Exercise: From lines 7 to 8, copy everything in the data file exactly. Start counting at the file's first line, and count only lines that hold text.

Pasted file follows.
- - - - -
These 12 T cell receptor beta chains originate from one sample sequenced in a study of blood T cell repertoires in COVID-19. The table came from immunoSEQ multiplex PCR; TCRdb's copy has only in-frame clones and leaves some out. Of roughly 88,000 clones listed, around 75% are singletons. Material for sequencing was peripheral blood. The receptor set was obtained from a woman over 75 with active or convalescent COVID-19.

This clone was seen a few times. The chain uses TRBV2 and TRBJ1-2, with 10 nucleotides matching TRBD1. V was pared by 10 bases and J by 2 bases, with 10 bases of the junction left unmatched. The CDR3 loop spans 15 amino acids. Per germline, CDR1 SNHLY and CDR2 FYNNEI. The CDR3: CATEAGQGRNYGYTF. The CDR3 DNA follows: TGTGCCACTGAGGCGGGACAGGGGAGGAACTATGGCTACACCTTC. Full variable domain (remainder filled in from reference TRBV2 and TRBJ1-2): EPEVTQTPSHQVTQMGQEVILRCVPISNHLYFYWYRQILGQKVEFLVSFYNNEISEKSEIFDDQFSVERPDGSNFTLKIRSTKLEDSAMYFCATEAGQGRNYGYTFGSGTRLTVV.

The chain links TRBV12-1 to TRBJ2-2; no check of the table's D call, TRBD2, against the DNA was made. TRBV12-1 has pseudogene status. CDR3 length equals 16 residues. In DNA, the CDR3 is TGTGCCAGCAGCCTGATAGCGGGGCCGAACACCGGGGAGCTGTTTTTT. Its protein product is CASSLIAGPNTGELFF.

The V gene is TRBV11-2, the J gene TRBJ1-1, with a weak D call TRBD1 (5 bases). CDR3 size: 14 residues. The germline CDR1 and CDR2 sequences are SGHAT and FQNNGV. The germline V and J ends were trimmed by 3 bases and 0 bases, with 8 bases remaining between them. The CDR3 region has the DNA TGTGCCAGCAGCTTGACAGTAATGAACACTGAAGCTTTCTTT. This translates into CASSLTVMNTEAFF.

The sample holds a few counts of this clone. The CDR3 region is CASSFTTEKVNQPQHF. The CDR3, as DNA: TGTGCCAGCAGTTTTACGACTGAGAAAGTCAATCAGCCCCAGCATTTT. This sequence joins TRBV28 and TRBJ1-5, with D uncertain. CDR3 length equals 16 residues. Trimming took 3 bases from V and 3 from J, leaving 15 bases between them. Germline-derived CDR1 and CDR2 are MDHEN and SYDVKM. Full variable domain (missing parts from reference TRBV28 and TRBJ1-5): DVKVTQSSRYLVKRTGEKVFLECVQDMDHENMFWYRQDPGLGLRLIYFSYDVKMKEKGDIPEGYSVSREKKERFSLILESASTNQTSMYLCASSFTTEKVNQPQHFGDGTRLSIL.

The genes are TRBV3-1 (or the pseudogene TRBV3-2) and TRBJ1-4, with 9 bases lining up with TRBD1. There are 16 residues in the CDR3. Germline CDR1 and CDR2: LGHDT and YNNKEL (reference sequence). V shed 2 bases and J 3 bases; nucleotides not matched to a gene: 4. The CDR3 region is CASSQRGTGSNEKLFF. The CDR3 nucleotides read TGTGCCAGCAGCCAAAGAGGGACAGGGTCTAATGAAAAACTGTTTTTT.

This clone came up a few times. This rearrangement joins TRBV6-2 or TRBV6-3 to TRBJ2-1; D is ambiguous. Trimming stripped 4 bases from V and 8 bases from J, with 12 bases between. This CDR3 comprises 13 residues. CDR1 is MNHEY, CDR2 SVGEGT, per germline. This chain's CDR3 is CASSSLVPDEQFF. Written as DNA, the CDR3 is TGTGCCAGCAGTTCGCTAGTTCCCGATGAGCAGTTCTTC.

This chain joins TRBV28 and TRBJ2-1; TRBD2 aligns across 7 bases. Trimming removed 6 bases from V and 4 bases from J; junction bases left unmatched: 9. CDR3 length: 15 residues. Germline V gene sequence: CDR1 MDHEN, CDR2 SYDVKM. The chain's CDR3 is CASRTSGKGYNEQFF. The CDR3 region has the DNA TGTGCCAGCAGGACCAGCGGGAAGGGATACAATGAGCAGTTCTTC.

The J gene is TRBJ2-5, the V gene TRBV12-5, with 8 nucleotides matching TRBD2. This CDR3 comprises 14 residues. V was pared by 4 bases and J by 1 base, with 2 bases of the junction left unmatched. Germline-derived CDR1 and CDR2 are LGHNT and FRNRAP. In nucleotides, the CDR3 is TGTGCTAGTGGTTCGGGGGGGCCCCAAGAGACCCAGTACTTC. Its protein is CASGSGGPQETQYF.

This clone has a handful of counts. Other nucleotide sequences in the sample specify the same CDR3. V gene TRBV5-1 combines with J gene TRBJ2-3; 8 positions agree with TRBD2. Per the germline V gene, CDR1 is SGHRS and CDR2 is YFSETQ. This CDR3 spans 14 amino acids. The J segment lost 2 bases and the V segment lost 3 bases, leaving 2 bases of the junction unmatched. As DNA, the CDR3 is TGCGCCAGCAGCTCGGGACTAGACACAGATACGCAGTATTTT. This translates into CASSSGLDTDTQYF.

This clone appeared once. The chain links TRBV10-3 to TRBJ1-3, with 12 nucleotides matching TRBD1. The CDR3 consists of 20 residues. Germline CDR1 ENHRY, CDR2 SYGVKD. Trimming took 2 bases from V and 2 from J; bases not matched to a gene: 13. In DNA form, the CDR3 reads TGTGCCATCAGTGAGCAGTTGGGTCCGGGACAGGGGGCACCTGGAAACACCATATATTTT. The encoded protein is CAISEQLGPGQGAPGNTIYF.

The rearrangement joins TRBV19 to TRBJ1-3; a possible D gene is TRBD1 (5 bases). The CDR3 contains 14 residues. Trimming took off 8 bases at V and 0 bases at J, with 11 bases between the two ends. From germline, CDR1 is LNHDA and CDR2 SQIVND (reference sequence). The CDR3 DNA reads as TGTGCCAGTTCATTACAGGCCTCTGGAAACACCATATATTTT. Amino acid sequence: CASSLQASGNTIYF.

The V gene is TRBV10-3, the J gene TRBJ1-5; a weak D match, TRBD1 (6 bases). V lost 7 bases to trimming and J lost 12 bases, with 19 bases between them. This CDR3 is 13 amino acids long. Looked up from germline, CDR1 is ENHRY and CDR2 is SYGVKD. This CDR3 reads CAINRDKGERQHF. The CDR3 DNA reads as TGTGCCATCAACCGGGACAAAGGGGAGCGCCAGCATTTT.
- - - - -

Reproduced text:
This clone came up a few times. This rearrangement joins TRBV6-2 or TRBV6-3 to TRBJ2-1; D is ambiguous. Trimming stripped 4 bases from V and 8 bases from J, with 12 bases between. This CDR3 comprises 13 residues. CDR1 is MNHEY, CDR2 SVGEGT, per germline. This chain's CDR3 is CASSSLVPDEQFF. Written as DNA, the CDR3 is TGTGCCAGCAGTTCGCTAGTTCCCGATGAGCAGTTCTTC.

This chain joins TRBV28 and TRBJ2-1; TRBD2 aligns across 7 bases. Trimming removed 6 bases from V and 4 bases from J; junction bases left unmatched: 9. CDR3 length: 15 residues. Germline V gene sequence: CDR1 MDHEN, CDR2 SYDVKM. The chain's CDR3 is CASRTSGKGYNEQFF. The CDR3 region has the DNA TGTGCCAGCAGGACCAGCGGGAAGGGATACAATGAGCAGTTCTTC.